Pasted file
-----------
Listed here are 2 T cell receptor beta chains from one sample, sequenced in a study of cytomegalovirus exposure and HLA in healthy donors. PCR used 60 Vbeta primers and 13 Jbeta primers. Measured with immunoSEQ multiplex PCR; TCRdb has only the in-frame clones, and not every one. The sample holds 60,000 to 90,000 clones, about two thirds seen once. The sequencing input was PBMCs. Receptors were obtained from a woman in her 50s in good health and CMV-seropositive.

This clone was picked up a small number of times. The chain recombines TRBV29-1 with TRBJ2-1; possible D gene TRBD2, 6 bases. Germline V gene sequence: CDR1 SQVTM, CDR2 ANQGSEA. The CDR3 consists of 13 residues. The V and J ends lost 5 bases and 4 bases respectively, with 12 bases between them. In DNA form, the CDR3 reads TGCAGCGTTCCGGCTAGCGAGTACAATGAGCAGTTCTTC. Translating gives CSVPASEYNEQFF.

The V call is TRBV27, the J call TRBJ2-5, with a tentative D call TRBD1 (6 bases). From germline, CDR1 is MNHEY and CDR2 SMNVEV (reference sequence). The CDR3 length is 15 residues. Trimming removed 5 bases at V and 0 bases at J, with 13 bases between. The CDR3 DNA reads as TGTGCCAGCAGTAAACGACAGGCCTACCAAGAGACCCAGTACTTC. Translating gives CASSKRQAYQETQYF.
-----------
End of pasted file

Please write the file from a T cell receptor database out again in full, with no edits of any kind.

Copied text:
Listed here are 2 T cell receptor beta chains from one sample, sequenced in a study of cytomegalovirus exposure and HLA in healthy donors. PCR used 60 Vbeta primers and 13 Jbeta primers. Measured with immunoSEQ multiplex PCR; TCRdb has only the in-frame clones, and not every one. The sample holds 60,000 to 90,000 clones, about two thirds seen once. The sequencing input was PBMCs. Receptors were obtained from a woman in her 50s in good health and CMV-seropositive.

This clone was picked up a small number of times. The chain recombines TRBV29-1 with TRBJ2-1; possible D gene TRBD2, 6 bases. Germline V gene sequence: CDR1 SQVTM, CDR2 ANQGSEA. The CDR3 consists of 13 residues. The V and J ends lost 5 bases and 4 bases respectively, with 12 bases between them. In DNA form, the CDR3 reads TGCAGCGTTCCGGCTAGCGAGTACAATGAGCAGTTCTTC. Translating gives CSVPASEYNEQFF.

The V call is TRBV27, the J call TRBJ2-5, with a tentative D call TRBD1 (6 bases). From germline, CDR1 is MNHEY and CDR2 SMNVEV (reference sequence). The CDR3 length is 15 residues. Trimming removed 5 bases at V and 0 bases at J, with 13 bases between. The CDR3 DNA reads as TGTGCCAGCAGTAAACGACAGGCCTACCAAGAGACCCAGTACTTC. Translating gives CASSKRQAYQETQYF.